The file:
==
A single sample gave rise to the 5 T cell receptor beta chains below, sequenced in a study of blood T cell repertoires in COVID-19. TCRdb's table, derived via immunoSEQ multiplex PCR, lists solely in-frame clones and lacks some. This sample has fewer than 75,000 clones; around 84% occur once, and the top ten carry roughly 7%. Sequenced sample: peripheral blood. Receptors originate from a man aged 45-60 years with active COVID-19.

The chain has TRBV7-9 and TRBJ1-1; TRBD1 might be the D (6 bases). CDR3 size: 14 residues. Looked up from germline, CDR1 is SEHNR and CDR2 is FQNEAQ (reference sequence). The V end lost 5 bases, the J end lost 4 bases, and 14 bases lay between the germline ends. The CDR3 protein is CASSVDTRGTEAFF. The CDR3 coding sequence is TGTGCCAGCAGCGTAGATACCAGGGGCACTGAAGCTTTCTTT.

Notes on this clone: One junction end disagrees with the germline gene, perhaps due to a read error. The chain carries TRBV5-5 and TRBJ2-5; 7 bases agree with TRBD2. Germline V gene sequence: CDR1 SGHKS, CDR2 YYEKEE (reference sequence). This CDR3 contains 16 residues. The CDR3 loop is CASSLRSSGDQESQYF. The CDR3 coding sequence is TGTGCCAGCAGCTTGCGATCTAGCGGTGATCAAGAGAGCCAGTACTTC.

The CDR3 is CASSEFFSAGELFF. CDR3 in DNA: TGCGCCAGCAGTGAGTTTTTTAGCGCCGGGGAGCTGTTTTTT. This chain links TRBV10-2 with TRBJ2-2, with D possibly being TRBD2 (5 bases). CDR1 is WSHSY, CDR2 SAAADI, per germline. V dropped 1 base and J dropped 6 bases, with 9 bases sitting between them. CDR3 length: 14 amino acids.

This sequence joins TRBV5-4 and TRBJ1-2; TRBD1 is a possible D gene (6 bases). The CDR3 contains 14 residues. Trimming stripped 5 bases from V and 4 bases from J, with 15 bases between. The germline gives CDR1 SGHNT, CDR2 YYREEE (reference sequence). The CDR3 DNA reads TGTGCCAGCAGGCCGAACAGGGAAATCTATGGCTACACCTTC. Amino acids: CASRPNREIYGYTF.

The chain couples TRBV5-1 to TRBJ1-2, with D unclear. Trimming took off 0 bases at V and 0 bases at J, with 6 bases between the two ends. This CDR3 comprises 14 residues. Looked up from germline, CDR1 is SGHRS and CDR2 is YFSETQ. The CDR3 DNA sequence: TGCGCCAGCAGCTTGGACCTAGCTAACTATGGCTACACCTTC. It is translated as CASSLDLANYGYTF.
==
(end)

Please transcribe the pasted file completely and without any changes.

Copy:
A single sample gave rise to the 5 T cell receptor beta chains below, sequenced in a study of blood T cell repertoires in COVID-19. TCRdb's table, derived via immunoSEQ multiplex PCR, lists solely in-frame clones and lacks some. This sample has fewer than 75,000 clones; around 84% occur once, and the top ten carry roughly 7%. Sequenced sample: peripheral blood. Receptors originate from a man aged 45-60 years with active COVID-19.

The chain has TRBV7-9 and TRBJ1-1; TRBD1 might be the D (6 bases). CDR3 size: 14 residues. Looked up from germline, CDR1 is SEHNR and CDR2 is FQNEAQ (reference sequence). The V end lost 5 bases, the J end lost 4 bases, and 14 bases lay between the germline ends. The CDR3 protein is CASSVDTRGTEAFF. The CDR3 coding sequence is TGTGCCAGCAGCGTAGATACCAGGGGCACTGAAGCTTTCTTT.

Notes on this clone: One junction end disagrees with the germline gene, perhaps due to a read error. The chain carries TRBV5-5 and TRBJ2-5; 7 bases agree with TRBD2. Germline V gene sequence: CDR1 SGHKS, CDR2 YYEKEE (reference sequence). This CDR3 contains 16 residues. The CDR3 loop is CASSLRSSGDQESQYF. The CDR3 coding sequence is TGTGCCAGCAGCTTGCGATCTAGCGGTGATCAAGAGAGCCAGTACTTC.

The CDR3 is CASSEFFSAGELFF. CDR3 in DNA: TGCGCCAGCAGTGAGTTTTTTAGCGCCGGGGAGCTGTTTTTT. This chain links TRBV10-2 with TRBJ2-2, with D possibly being TRBD2 (5 bases). CDR1 is WSHSY, CDR2 SAAADI, per germline. V dropped 1 base and J dropped 6 bases, with 9 bases sitting between them. CDR3 length: 14 amino acids.

This sequence joins TRBV5-4 and TRBJ1-2; TRBD1 is a possible D gene (6 bases). The CDR3 contains 14 residues. Trimming stripped 5 bases from V and 4 bases from J, with 15 bases between. The germline gives CDR1 SGHNT, CDR2 YYREEE (reference sequence). The CDR3 DNA reads TGTGCCAGCAGGCCGAACAGGGAAATCTATGGCTACACCTTC. Amino acids: CASRPNREIYGYTF.

The chain couples TRBV5-1 to TRBJ1-2, with D unclear. Trimming took off 0 bases at V and 0 bases at J, with 6 bases between the two ends. This CDR3 comprises 14 residues. Looked up from germline, CDR1 is SGHRS and CDR2 is YFSETQ. The CDR3 DNA sequence: TGCGCCAGCAGCTTGGACCTAGCTAACTATGGCTACACCTTC. It is translated as CASSLDLANYGYTF.